by Navdeep Singh

Test-driven development might seem like twice the work — but you should do it anyway

TDD: Red — Green — Refractor

Isn’t Test Driven Development (TDD) twice the work? Should you do it anyway?

The short answer to the first question is NO. On the surface, it may seem like without TDD, time is only required to create the feature. With TDD, you need time to create the test AND create the feature, thus doubling the development time required.

What you’re not considering is the amount of time required for QA testing and debugging when the feature isn’t performing properly.

Case studies were conducted with three development teams at Microsoft and one at IBM that adopted TDD. The results of the case studies indicated that the pre-release defect density of the four products decreased between 40% and 90% relative to similar projects that did not use the TDD practice.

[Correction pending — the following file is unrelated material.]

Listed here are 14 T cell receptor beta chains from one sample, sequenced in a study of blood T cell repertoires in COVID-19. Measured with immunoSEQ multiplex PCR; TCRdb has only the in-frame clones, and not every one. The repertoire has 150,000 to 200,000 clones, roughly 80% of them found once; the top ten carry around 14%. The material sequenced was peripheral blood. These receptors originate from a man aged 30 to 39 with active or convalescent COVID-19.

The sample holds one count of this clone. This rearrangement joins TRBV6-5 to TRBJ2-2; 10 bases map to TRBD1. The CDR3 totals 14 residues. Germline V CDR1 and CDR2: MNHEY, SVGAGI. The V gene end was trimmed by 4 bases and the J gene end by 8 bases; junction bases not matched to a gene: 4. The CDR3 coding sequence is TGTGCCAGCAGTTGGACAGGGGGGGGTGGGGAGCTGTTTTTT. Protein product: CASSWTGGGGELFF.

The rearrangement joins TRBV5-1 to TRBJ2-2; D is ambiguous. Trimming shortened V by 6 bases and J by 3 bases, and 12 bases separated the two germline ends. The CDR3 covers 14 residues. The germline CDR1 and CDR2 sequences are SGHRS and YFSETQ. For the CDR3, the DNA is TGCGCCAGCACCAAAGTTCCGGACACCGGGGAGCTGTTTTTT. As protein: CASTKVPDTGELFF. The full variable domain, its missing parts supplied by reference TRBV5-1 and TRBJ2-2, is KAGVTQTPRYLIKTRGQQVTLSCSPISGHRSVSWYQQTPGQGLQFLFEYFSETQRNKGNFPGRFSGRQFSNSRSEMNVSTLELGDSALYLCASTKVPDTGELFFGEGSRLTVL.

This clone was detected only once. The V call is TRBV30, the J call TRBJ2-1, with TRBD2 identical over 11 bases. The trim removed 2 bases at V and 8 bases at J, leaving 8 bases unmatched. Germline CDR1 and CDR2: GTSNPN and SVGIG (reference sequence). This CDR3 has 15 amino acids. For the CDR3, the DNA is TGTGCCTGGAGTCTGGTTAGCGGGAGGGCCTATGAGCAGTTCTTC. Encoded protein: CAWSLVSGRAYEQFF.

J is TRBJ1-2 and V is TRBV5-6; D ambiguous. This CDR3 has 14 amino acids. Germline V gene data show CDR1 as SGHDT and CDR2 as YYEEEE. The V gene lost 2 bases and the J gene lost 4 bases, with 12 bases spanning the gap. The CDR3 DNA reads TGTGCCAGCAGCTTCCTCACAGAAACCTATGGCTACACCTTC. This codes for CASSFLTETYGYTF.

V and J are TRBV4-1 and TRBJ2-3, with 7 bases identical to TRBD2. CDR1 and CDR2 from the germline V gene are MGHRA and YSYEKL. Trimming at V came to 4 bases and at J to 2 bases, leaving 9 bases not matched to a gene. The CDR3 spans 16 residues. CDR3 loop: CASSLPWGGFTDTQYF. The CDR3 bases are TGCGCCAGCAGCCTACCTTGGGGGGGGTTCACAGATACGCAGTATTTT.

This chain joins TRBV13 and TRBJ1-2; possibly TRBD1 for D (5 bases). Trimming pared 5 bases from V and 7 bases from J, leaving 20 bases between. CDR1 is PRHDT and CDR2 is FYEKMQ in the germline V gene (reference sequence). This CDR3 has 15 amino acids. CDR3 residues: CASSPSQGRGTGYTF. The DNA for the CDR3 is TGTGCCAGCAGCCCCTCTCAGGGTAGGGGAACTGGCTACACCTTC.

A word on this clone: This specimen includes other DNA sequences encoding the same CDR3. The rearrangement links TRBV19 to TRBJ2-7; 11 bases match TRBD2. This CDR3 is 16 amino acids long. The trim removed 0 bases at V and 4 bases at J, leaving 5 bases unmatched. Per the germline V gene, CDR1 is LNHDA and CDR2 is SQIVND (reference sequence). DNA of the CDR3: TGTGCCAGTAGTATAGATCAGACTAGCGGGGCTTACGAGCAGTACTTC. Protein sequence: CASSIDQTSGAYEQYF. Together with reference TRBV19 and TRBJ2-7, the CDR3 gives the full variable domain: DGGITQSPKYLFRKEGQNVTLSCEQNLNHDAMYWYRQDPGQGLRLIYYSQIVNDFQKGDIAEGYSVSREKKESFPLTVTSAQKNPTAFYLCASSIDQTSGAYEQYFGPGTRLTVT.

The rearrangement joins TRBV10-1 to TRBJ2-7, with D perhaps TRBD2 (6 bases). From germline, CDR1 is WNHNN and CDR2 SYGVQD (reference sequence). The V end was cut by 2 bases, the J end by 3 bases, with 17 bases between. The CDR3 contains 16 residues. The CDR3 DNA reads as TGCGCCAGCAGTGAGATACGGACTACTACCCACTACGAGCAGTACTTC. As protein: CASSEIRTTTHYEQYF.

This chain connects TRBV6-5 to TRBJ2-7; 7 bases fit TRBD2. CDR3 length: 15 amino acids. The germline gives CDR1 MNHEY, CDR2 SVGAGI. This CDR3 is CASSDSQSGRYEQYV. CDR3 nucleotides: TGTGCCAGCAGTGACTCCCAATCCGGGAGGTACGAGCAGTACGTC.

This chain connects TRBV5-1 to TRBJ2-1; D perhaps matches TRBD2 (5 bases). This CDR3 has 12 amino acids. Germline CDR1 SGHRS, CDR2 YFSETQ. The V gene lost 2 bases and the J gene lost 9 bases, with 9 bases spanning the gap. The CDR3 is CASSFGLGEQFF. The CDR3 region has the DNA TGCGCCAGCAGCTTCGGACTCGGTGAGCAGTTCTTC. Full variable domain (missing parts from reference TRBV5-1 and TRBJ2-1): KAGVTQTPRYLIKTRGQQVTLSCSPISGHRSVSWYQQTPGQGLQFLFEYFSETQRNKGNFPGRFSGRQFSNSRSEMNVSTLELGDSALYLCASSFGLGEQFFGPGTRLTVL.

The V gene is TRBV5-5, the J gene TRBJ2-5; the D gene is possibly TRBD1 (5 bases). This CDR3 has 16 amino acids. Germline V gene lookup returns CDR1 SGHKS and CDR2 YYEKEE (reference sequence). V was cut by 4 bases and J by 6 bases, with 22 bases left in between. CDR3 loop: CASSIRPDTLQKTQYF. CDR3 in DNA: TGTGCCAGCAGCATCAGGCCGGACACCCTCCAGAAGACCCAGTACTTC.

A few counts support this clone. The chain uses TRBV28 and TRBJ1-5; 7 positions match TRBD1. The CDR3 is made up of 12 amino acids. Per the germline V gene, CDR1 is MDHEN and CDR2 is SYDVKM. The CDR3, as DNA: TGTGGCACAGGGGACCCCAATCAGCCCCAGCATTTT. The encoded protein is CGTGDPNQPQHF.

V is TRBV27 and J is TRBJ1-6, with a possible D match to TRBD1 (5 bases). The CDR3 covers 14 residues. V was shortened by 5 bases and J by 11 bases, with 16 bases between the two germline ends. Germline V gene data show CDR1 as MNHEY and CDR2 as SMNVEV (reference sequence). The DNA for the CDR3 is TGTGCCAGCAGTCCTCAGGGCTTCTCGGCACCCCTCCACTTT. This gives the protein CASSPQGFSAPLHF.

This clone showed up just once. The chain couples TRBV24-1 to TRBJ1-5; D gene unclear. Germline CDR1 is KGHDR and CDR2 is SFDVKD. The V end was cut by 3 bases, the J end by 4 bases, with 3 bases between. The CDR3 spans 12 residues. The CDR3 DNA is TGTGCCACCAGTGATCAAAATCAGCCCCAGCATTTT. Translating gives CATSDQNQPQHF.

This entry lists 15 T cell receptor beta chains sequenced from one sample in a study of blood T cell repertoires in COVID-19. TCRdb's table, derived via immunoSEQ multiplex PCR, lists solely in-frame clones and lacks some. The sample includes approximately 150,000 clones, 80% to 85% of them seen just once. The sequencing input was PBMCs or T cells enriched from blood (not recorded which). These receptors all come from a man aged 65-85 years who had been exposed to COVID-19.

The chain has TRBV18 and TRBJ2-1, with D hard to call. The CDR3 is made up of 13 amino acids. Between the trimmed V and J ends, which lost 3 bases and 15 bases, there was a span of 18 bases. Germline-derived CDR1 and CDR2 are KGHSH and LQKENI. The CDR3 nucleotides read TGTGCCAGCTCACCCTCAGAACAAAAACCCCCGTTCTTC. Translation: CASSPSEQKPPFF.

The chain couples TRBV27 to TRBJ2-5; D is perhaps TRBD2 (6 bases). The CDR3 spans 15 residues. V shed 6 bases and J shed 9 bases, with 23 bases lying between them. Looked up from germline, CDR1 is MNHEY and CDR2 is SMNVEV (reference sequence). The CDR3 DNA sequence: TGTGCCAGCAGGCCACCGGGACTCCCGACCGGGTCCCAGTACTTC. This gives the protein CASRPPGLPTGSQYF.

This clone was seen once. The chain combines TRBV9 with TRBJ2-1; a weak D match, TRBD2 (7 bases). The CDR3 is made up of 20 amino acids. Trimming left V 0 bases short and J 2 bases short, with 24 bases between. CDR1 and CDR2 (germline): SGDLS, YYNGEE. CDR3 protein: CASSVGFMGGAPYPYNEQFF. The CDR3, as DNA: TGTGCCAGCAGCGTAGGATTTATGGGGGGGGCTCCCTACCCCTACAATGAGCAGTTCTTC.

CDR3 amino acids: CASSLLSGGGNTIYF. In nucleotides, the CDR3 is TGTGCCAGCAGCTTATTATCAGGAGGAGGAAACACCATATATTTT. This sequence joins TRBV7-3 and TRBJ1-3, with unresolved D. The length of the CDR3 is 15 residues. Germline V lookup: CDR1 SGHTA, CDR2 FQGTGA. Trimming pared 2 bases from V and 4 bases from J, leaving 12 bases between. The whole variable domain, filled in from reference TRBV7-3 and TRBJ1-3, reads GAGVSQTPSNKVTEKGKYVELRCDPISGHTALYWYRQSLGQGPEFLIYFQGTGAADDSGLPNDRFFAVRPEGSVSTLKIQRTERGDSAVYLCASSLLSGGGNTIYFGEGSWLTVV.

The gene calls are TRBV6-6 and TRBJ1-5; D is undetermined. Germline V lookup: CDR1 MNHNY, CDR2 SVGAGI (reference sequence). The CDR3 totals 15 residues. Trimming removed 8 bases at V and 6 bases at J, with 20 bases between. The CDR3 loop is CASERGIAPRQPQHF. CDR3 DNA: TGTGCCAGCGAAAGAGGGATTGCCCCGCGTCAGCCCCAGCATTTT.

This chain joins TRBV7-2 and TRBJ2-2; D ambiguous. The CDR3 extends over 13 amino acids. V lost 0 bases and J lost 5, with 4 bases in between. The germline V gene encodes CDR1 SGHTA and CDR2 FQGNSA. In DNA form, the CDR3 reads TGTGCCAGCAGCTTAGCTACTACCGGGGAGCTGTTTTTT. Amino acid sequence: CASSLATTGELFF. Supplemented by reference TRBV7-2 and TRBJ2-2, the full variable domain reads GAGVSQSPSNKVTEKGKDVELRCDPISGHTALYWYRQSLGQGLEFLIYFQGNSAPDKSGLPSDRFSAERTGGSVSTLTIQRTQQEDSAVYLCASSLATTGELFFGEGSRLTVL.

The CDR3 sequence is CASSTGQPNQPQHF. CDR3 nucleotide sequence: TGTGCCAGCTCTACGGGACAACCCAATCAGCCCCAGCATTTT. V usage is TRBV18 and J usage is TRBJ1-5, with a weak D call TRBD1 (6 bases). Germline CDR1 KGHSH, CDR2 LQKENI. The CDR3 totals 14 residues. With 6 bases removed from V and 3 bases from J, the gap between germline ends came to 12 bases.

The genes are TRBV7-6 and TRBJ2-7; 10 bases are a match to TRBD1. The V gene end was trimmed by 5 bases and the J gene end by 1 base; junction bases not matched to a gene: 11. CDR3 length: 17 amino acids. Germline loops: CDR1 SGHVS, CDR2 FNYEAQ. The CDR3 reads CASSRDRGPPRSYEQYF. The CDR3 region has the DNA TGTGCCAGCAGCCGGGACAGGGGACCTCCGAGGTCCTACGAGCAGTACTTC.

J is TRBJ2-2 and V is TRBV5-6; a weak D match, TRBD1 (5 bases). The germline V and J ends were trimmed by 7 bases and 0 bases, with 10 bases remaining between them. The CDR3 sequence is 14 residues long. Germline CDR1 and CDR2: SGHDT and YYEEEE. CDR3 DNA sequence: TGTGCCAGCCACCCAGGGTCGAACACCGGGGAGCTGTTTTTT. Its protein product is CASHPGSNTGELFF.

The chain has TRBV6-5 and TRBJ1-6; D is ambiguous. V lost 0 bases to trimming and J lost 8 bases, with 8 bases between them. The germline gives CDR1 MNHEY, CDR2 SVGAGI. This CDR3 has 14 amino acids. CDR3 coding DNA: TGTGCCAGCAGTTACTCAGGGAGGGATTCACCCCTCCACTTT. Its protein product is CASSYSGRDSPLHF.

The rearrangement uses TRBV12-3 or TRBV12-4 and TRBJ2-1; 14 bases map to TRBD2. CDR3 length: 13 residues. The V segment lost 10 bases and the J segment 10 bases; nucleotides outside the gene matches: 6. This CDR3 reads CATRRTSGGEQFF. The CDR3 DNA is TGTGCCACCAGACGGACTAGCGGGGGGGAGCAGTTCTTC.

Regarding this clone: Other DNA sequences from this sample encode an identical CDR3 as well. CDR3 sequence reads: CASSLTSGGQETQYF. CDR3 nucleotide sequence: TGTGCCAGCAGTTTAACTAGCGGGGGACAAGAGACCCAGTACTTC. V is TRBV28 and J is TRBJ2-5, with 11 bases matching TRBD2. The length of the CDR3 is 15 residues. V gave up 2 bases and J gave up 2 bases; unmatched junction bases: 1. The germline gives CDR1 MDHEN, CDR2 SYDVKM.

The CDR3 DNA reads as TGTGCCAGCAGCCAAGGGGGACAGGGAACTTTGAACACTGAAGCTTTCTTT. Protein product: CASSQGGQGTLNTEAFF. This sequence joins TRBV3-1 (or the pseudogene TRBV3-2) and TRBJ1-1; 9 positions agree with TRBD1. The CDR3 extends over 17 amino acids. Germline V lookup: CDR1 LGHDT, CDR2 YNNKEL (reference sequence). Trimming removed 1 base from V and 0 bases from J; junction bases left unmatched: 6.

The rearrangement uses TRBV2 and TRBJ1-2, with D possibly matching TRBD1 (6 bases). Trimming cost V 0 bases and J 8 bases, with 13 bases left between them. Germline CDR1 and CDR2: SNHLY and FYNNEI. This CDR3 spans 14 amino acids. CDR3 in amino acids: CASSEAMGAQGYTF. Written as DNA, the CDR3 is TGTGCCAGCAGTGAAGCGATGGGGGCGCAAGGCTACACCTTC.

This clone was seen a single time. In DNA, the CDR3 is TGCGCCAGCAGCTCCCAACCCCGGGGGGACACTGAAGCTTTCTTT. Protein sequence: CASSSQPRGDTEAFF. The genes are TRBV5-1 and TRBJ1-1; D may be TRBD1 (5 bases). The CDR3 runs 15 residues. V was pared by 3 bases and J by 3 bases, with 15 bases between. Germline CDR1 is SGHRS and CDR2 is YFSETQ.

Subjectively, the teams experienced a 15–35% increase in initial development time after adopting TDD. (source)

That 40–90% decrease in pre-release defects means that QA teams and customers weren’t finding and reporting those issues. Engineering wasn’t trying to recreate bugs and develop patches, all of which have associated costs.

Number of Iterations per task

When discussing TDD, we consider a task to be a subset of a requirement that can be implemented in a few days or less. TDD software engineers develop production code through rapid iterations, as shown in the figure above.

What Is TDD?


Test-Driven Development is an approach to writing software in which the developer uses specifications to shape the way they implement a feature. For short, we describe it as the “red-green-refactor cycle”.